a quick glance for her mother inside, she found her still up on stage. With a roll of her eyes, Eleanor tapped the boy on the leg, and then pointed toward her mother on stage. He opened his mouth but she held up a hand to stop him. Standing up, she grabbed her golden pin, held before her, imitating a mic,
and proceeded to sing. Pressure began to build up in her eyes, misty as she
saw his face light up with hope and then frown as no sound emitted from her throat. Lowering the pin she pointed to her ear and shook her head. Muscles tense, she watched as understanding dawned on him, her hand held the pin till her knuckles turned white as he turned his back, picked up his jacket and
left. Her body shook and her heart felt like it was being stabbed and torn at, her stomach clenched as she shook, holding back her emotions.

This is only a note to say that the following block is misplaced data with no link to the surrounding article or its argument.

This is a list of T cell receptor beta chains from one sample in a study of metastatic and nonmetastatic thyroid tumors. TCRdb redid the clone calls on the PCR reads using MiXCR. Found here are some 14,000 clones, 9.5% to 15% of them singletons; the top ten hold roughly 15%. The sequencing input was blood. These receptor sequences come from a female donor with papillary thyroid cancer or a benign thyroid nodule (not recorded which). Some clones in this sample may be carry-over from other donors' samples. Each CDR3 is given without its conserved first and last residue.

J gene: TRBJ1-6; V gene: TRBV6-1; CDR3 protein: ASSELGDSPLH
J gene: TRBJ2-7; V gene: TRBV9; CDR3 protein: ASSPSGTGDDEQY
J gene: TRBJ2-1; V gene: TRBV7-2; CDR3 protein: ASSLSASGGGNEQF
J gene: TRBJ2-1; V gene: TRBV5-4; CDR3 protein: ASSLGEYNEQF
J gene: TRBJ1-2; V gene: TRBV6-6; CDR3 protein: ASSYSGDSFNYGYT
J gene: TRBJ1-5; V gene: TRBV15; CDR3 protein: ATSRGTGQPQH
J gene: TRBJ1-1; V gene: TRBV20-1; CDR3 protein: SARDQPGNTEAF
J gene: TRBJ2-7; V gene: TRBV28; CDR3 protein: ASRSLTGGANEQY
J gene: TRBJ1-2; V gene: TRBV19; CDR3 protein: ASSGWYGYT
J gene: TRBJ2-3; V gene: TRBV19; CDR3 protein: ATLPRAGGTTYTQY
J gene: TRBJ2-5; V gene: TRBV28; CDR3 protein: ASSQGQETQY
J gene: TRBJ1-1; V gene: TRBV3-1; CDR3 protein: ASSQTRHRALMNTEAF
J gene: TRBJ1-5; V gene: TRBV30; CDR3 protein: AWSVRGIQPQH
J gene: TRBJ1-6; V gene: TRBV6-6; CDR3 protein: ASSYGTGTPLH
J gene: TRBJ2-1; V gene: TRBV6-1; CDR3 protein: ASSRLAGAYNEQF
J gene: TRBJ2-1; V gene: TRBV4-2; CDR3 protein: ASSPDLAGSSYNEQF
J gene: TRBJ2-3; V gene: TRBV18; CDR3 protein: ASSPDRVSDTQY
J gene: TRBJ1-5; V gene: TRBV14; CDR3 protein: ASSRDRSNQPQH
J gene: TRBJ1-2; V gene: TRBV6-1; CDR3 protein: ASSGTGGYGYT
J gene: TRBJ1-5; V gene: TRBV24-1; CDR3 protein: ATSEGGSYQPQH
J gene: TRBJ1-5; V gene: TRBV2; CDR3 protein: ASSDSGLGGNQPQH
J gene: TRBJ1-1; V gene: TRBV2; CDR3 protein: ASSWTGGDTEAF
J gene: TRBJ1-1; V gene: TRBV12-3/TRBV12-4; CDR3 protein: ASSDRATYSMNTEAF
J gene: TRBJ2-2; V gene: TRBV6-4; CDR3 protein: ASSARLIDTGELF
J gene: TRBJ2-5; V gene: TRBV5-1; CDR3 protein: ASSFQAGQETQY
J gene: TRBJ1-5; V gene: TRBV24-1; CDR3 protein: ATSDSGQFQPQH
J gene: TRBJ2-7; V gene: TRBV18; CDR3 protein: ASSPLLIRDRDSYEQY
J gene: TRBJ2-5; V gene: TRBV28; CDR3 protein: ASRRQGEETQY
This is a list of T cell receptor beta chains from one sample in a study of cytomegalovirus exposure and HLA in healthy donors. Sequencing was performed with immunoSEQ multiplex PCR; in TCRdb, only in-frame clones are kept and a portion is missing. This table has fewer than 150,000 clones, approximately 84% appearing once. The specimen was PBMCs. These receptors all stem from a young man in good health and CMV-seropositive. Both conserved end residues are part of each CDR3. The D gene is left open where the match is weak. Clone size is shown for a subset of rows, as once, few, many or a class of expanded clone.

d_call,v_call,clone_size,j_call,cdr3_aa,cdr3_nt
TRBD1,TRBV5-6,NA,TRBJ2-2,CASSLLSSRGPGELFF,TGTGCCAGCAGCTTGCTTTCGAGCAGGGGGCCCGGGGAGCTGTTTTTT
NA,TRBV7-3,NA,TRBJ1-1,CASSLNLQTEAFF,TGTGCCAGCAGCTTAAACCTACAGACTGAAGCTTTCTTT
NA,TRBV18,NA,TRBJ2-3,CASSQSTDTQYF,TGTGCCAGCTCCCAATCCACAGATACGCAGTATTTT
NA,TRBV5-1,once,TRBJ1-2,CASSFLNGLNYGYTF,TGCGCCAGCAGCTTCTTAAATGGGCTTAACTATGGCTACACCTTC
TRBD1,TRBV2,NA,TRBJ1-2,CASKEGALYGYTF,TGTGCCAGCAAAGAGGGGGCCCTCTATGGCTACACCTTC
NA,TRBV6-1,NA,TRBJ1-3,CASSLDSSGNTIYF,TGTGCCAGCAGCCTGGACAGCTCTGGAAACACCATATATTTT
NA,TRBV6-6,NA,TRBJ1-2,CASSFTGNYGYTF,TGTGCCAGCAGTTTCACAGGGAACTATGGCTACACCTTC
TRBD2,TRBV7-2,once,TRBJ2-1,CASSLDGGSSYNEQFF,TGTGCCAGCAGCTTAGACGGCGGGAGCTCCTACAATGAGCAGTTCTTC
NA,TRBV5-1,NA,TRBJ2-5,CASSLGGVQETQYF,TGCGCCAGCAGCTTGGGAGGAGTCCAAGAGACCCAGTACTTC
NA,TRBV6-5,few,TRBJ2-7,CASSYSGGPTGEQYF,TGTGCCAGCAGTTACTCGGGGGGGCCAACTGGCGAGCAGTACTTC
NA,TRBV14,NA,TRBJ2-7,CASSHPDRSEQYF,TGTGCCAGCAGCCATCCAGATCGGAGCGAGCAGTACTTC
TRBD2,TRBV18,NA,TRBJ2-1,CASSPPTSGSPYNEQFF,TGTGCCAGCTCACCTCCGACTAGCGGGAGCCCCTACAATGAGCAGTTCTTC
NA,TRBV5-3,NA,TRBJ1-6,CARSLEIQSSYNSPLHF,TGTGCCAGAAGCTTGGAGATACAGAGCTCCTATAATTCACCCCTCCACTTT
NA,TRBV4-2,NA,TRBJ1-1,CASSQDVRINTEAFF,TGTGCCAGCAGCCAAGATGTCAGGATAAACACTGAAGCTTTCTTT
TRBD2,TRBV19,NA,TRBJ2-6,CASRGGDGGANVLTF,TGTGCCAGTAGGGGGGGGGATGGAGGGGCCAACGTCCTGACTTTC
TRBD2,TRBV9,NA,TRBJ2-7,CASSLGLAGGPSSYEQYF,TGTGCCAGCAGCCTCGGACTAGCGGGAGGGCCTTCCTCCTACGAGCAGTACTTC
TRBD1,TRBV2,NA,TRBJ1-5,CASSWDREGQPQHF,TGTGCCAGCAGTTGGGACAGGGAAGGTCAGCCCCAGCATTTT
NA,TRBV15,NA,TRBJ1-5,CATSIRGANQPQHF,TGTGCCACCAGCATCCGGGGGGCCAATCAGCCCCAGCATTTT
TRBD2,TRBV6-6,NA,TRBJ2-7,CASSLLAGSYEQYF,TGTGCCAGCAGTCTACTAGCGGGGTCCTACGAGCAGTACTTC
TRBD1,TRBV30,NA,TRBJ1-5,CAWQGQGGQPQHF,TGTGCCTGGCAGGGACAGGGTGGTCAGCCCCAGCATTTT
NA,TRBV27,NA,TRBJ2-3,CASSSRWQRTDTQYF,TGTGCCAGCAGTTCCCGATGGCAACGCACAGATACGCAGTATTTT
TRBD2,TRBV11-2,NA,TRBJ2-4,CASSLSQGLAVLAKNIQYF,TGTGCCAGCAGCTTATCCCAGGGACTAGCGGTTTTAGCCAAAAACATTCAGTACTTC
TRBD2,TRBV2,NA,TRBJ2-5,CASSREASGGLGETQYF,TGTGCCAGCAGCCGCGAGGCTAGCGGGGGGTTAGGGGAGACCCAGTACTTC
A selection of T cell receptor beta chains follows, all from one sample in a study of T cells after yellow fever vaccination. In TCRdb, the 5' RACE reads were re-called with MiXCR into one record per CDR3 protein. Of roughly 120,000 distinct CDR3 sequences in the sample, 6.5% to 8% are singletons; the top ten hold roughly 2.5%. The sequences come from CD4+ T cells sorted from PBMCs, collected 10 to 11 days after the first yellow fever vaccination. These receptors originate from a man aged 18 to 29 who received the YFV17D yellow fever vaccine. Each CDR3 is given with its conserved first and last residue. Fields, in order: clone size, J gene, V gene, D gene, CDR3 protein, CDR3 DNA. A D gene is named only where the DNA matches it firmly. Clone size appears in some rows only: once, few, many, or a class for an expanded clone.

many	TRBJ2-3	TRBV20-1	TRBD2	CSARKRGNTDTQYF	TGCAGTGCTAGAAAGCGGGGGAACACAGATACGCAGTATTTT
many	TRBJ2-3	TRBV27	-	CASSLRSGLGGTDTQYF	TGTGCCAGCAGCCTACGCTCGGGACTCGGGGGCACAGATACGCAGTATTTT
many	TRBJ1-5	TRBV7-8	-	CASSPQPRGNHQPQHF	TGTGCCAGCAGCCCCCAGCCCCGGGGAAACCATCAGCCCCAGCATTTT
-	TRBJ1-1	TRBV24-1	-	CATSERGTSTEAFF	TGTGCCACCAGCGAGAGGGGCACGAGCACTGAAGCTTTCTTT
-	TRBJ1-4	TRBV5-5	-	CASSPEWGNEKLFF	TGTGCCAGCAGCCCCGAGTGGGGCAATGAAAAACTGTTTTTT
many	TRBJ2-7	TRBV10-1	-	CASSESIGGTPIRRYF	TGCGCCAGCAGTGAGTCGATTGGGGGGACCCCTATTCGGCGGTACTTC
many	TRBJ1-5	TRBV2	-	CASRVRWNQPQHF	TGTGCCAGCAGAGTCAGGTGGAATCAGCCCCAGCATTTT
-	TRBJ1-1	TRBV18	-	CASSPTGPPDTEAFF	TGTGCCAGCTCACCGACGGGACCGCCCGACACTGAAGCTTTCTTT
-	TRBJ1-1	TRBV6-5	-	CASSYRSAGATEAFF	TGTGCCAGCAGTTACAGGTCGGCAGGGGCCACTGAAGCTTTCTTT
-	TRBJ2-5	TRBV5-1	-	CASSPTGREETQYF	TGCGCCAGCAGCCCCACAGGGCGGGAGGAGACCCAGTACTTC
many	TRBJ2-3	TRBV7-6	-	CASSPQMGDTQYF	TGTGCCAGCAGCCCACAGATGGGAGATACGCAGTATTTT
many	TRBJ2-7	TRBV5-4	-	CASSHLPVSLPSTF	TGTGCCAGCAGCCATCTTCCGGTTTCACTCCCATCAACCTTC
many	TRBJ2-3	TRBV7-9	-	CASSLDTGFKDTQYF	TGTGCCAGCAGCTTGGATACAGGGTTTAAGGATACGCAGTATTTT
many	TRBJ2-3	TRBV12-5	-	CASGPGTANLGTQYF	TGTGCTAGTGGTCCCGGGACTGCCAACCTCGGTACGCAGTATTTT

The house shook, bursts of colorful lights lit up the hall sporadically. Raising her arm clutching the pin, she threw it to the ground. Storming toward her
heels, she slipped one on, lifted it above the emerald gem, as the light be-
hind her flared brilliantly, her face twisted in rage, teeth bared, eyes red, she slammed her heel into the stone, breaking it into millions of pieces. The hall once more bathed in shadow.
untitled, Richard Schilk
It was just another celebration of disappointments.
The Macomb Community College journal of student words and images.